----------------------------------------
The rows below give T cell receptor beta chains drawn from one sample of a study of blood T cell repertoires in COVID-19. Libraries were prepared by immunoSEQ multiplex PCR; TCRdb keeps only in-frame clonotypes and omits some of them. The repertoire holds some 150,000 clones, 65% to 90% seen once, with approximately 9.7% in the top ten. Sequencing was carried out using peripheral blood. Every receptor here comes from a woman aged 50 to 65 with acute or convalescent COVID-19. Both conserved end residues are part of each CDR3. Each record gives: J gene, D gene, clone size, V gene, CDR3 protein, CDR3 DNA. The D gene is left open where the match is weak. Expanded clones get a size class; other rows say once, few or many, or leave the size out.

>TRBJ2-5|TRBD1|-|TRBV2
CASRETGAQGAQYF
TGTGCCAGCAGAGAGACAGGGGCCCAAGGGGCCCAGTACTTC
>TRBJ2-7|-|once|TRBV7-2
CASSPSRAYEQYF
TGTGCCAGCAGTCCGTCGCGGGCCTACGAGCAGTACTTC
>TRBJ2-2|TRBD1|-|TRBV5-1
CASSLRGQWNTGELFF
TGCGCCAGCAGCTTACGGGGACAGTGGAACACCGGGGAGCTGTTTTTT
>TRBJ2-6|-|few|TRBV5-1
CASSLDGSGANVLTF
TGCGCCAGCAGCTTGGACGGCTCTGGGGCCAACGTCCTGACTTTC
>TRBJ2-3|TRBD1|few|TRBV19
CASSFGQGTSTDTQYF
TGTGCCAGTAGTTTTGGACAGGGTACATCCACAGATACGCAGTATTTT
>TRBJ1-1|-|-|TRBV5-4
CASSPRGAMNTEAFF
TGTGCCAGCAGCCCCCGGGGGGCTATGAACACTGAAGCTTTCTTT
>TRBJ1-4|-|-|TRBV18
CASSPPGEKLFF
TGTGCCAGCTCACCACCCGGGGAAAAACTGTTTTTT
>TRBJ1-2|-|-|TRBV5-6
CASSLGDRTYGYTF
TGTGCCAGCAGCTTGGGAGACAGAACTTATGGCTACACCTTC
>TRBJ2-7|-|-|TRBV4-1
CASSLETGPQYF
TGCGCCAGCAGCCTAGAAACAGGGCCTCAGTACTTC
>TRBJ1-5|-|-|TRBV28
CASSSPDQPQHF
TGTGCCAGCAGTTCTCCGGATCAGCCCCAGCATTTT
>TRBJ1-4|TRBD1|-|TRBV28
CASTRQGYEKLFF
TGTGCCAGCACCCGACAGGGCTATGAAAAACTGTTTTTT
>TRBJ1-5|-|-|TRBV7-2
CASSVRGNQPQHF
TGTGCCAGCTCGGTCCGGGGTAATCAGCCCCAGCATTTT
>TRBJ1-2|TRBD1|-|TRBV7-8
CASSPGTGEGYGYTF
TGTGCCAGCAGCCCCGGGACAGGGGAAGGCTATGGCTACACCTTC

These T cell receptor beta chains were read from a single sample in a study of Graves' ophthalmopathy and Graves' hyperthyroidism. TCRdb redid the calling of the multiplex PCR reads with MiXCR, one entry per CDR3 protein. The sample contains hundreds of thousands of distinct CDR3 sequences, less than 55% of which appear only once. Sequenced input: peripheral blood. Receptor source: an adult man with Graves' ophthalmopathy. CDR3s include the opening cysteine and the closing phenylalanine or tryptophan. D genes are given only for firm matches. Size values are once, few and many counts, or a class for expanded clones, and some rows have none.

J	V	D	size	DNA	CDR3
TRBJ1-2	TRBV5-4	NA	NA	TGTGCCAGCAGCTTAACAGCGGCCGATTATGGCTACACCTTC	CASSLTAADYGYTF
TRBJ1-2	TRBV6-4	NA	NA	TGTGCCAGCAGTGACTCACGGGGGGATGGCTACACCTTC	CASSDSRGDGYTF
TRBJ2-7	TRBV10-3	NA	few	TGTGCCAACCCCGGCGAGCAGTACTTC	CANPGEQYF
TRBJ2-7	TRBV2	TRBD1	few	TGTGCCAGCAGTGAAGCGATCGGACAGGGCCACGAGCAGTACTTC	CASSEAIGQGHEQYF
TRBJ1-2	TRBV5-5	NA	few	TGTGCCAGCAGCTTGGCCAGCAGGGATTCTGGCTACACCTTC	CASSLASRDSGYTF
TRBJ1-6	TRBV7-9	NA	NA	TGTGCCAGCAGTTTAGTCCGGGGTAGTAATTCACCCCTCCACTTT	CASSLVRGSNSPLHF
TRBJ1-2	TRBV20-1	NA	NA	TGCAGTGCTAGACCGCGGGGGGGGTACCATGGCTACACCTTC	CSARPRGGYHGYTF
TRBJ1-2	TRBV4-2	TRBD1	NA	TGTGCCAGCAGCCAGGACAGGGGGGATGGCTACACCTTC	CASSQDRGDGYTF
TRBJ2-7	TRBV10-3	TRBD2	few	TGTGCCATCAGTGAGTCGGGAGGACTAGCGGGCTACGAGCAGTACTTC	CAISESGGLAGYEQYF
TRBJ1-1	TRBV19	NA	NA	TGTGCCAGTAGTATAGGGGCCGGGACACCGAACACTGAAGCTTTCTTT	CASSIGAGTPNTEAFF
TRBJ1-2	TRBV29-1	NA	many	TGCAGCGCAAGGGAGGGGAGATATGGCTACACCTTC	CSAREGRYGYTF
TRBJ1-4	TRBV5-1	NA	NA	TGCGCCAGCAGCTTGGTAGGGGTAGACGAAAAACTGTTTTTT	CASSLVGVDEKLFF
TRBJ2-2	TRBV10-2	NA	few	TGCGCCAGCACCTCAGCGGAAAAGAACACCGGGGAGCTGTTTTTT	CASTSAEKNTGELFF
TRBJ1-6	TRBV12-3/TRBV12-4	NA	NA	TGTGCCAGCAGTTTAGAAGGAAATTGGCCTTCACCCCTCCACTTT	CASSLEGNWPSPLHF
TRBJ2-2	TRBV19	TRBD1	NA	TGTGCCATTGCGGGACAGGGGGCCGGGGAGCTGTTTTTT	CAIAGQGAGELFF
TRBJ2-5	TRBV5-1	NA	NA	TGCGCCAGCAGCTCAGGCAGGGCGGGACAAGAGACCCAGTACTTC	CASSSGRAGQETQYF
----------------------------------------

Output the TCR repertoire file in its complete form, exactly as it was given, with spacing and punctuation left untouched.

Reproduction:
The rows below give T cell receptor beta chains drawn from one sample of a study of blood T cell repertoires in COVID-19. Libraries were prepared by immunoSEQ multiplex PCR; TCRdb keeps only in-frame clonotypes and omits some of them. The repertoire holds some 150,000 clones, 65% to 90% seen once, with approximately 9.7% in the top ten. Sequencing was carried out using peripheral blood. Every receptor here comes from a woman aged 50 to 65 with acute or convalescent COVID-19. Both conserved end residues are part of each CDR3. Each record gives: J gene, D gene, clone size, V gene, CDR3 protein, CDR3 DNA. The D gene is left open where the match is weak. Expanded clones get a size class; other rows say once, few or many, or leave the size out.

>TRBJ2-5|TRBD1|-|TRBV2
CASRETGAQGAQYF
TGTGCCAGCAGAGAGACAGGGGCCCAAGGGGCCCAGTACTTC
>TRBJ2-7|-|once|TRBV7-2
CASSPSRAYEQYF
TGTGCCAGCAGTCCGTCGCGGGCCTACGAGCAGTACTTC
>TRBJ2-2|TRBD1|-|TRBV5-1
CASSLRGQWNTGELFF
TGCGCCAGCAGCTTACGGGGACAGTGGAACACCGGGGAGCTGTTTTTT
>TRBJ2-6|-|few|TRBV5-1
CASSLDGSGANVLTF
TGCGCCAGCAGCTTGGACGGCTCTGGGGCCAACGTCCTGACTTTC
>TRBJ2-3|TRBD1|few|TRBV19
CASSFGQGTSTDTQYF
TGTGCCAGTAGTTTTGGACAGGGTACATCCACAGATACGCAGTATTTT
>TRBJ1-1|-|-|TRBV5-4
CASSPRGAMNTEAFF
TGTGCCAGCAGCCCCCGGGGGGCTATGAACACTGAAGCTTTCTTT
>TRBJ1-4|-|-|TRBV18
CASSPPGEKLFF
TGTGCCAGCTCACCACCCGGGGAAAAACTGTTTTTT
>TRBJ1-2|-|-|TRBV5-6
CASSLGDRTYGYTF
TGTGCCAGCAGCTTGGGAGACAGAACTTATGGCTACACCTTC
>TRBJ2-7|-|-|TRBV4-1
CASSLETGPQYF
TGCGCCAGCAGCCTAGAAACAGGGCCTCAGTACTTC
>TRBJ1-5|-|-|TRBV28
CASSSPDQPQHF
TGTGCCAGCAGTTCTCCGGATCAGCCCCAGCATTTT
>TRBJ1-4|TRBD1|-|TRBV28
CASTRQGYEKLFF
TGTGCCAGCACCCGACAGGGCTATGAAAAACTGTTTTTT
>TRBJ1-5|-|-|TRBV7-2
CASSVRGNQPQHF
TGTGCCAGCTCGGTCCGGGGTAATCAGCCCCAGCATTTT
>TRBJ1-2|TRBD1|-|TRBV7-8
CASSPGTGEGYGYTF
TGTGCCAGCAGCCCCGGGACAGGGGAAGGCTATGGCTACACCTTC

These T cell receptor beta chains were read from a single sample in a study of Graves' ophthalmopathy and Graves' hyperthyroidism. TCRdb redid the calling of the multiplex PCR reads with MiXCR, one entry per CDR3 protein. The sample contains hundreds of thousands of distinct CDR3 sequences, less than 55% of which appear only once. Sequenced input: peripheral blood. Receptor source: an adult man with Graves' ophthalmopathy. CDR3s include the opening cysteine and the closing phenylalanine or tryptophan. D genes are given only for firm matches. Size values are once, few and many counts, or a class for expanded clones, and some rows have none.

J	V	D	size	DNA	CDR3
TRBJ1-2	TRBV5-4	NA	NA	TGTGCCAGCAGCTTAACAGCGGCCGATTATGGCTACACCTTC	CASSLTAADYGYTF
TRBJ1-2	TRBV6-4	NA	NA	TGTGCCAGCAGTGACTCACGGGGGGATGGCTACACCTTC	CASSDSRGDGYTF
TRBJ2-7	TRBV10-3	NA	few	TGTGCCAACCCCGGCGAGCAGTACTTC	CANPGEQYF
TRBJ2-7	TRBV2	TRBD1	few	TGTGCCAGCAGTGAAGCGATCGGACAGGGCCACGAGCAGTACTTC	CASSEAIGQGHEQYF
TRBJ1-2	TRBV5-5	NA	few	TGTGCCAGCAGCTTGGCCAGCAGGGATTCTGGCTACACCTTC	CASSLASRDSGYTF
TRBJ1-6	TRBV7-9	NA	NA	TGTGCCAGCAGTTTAGTCCGGGGTAGTAATTCACCCCTCCACTTT	CASSLVRGSNSPLHF
TRBJ1-2	TRBV20-1	NA	NA	TGCAGTGCTAGACCGCGGGGGGGGTACCATGGCTACACCTTC	CSARPRGGYHGYTF
TRBJ1-2	TRBV4-2	TRBD1	NA	TGTGCCAGCAGCCAGGACAGGGGGGATGGCTACACCTTC	CASSQDRGDGYTF
TRBJ2-7	TRBV10-3	TRBD2	few	TGTGCCATCAGTGAGTCGGGAGGACTAGCGGGCTACGAGCAGTACTTC	CAISESGGLAGYEQYF
TRBJ1-1	TRBV19	NA	NA	TGTGCCAGTAGTATAGGGGCCGGGACACCGAACACTGAAGCTTTCTTT	CASSIGAGTPNTEAFF
TRBJ1-2	TRBV29-1	NA	many	TGCAGCGCAAGGGAGGGGAGATATGGCTACACCTTC	CSAREGRYGYTF
TRBJ1-4	TRBV5-1	NA	NA	TGCGCCAGCAGCTTGGTAGGGGTAGACGAAAAACTGTTTTTT	CASSLVGVDEKLFF
TRBJ2-2	TRBV10-2	NA	few	TGCGCCAGCACCTCAGCGGAAAAGAACACCGGGGAGCTGTTTTTT	CASTSAEKNTGELFF
TRBJ1-6	TRBV12-3/TRBV12-4	NA	NA	TGTGCCAGCAGTTTAGAAGGAAATTGGCCTTCACCCCTCCACTTT	CASSLEGNWPSPLHF
TRBJ2-2	TRBV19	TRBD1	NA	TGTGCCATTGCGGGACAGGGGGCCGGGGAGCTGTTTTTT	CAIAGQGAGELFF
TRBJ2-5	TRBV5-1	NA	NA	TGCGCCAGCAGCTCAGGCAGGGCGGGACAAGAGACCCAGTACTTC	CASSSGRAGQETQYF